Reed, 4 Ind. at 287. Further, in Watkins v. Brunt (1876), 53 Ind. 208, 210, this Court held "it is conceded by the Appellees that the mortgage not having been acknowledged or proved, was not entitled to record in Morgan county, and the fact that it was so recorded is not notice to a subsequent purchaser in good faith. . . ." See also Sinclair v. Gunzenhauser (1912), 179 Ind. 78, 98 N.E. 37; Reeves v. Hayes (1884), 95 Ind. 521; Lapping v. Duffy (1879), 65 Ind. 229; Etzler v. Evans (1878), 61 Ind. 56. In a second appearance of Sinclair, in which the petition for rehearing was denied, this Court declared ". . . and it is held without deviation in this state that the record of an instrument not entitled to be recorded, as for want of acknowledgment, is not notice for any purpose, at least where not actually seen of record." Sinclair v. Gunzenhauser (1913), 179 Ind. 78, 135-36, 100 N.E. 376, 378. See also Rogers v. City of Evansville (1982), Ind. App. 437 N.E.2d 1019, trans. denied; Haverell Distributors, Inc. v. Haverell Manufacturing Corp. (1944), 115 Ind. App. 501, 58 N.E.2d 372, trans. denied; Starz v. Kirsch (1922), 78 Ind. App. 431, 136 N.E. 36; Bledsoe v. Ross (1915), 59 Ind. App. 609, 109 N.E. 53, reh. denied; Guyer v. Union Trust Co. of Indianapolis (1914), 55 Ind. App. 472, 104 N.E. 82; Kothe v. Krag-Reynolds Co. (1898), 20 Ind. App. 293, 50 N.E. 594.

The precise question certified to us was denied in United States v. Lake County Farm Bureau Cooperative Association, Inc. (N.D. Ind. 1962), 205 F. Supp. 808. The action was by a chattel mortgagee against the buyer of mortgaged property. The issue concerned Burns Indiana Statutes Annotated (pocket supplement) § 49-3249, which is the same statute before us now designated as Ind. Code § 36-2-11-15(b). The District Court held that the Indiana recorded chattel mortgage was not constructive notice to a person who bought mortgaged property, where it did not contain the name of the person who prepared the document, and the Indiana Statute required such notation before instruments could be accepted for recording. Judge George Beamer held that ". . . the filing of the mortgage in violation of the statute was a nullity and that no constructive notice of the Plaintiff's lien was thereby given to the Defendant." Id. at 810.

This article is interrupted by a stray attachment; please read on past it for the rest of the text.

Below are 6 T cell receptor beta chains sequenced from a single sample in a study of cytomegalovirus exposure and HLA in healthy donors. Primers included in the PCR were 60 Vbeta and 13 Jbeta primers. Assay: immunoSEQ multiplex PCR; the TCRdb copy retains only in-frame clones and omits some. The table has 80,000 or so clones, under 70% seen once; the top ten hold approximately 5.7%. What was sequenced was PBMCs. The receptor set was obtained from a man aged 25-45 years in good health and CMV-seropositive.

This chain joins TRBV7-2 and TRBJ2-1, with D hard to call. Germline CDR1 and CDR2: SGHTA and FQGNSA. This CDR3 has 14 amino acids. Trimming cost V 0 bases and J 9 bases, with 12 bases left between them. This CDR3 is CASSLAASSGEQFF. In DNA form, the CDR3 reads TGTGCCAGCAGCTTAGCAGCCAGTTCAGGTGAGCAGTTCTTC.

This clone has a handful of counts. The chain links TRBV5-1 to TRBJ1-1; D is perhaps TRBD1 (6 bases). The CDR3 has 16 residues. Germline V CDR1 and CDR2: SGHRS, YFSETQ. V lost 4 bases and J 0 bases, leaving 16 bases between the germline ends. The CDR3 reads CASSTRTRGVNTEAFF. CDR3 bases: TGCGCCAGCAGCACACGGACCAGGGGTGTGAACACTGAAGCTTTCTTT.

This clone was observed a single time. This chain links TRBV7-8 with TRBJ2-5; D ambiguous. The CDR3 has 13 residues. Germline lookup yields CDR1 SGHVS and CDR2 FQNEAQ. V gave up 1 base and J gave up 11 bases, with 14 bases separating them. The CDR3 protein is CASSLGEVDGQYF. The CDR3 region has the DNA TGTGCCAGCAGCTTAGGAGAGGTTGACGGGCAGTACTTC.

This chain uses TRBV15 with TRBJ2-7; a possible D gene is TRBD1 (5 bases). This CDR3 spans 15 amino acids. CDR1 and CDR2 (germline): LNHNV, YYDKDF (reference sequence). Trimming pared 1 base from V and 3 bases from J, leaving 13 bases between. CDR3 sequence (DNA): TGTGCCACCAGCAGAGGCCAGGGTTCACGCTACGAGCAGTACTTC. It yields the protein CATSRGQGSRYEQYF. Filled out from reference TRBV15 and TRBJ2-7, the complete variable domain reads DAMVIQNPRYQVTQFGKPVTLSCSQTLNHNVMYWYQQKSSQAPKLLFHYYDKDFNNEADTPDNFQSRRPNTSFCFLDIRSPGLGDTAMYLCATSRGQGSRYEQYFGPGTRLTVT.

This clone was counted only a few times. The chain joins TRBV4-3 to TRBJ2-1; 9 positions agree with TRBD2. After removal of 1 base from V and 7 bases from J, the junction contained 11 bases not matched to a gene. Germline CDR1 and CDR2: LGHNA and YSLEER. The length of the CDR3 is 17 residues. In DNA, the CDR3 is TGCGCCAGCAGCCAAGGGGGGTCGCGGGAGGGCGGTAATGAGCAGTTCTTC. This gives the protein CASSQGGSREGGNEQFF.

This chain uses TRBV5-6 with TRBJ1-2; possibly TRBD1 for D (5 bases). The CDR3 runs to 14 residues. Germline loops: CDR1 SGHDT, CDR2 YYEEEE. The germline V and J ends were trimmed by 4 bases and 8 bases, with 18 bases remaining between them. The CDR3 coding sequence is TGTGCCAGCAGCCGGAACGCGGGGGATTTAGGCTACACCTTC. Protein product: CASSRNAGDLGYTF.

Appellant Halliburton argues that the only reason for the requirement of noting the preparer on the instrument is to guard against the unauthorized practice of law and that, therefore, to give the strict interpretation urged by Appellee Sandy Ridge would be impractical and unreasonable burdensome. It would be presumptuous of us, however, to attempt to determine the purpose of the legislation absent any ambiguities in its meaning. Where the intention of the Legislature is clear and unambiguous, we are not at liberty to adopt a construction that fails to give effect to such intent. St. Germain v. State (1977), 267 Ind. 252, 369 N.E.2d 931, 933; State v. LaPorte Superior Court No. 1 (1973), 259 Ind. 647, 291 N.E.2d 355, 356.

We further note that although chapter 11 was recently amended, no changes were made within § 36-2-11-15. Also significant is Ind. Code § 36-2-11-16, which provides additional requirements qualifying an instrument for recordation and which was amended in 1986. Section 36-2-11-16(f) states, "an instrument received and recorded by a county recorder is conclusively presumed to comply with this section." Ind. Code Ann. § 36-2-11-16(f) (West Supp. 1986). The Legislature has clearly demonstrated its intention that failure to comply with one or all of the requirements of § 36-2-11-16 will not invalidate the instrument for recordation. It is meaningful that a similar provision is absent from § 36-2-11-15, especially in light of the fact that the two sections are within chapter 11. The Legislature has drawn no distinction between the requirements, previously cited herein, that an instrument may not be recorded unless it is acknowledged, bears a seal, indicates payment of taxes, and bears on its face the name of the preparer. In contrast is § 36-2-11-16, which sets out additional requirements for recordation and further states that the instrument will be presumed to comply with the section if in fact received and recorded. The intention of the Legislature is clear and unambiguous here. This Court must give effect to such intent.

I would therefore answer the Certified Question in the negative.

Givan, J., concurs.

19870825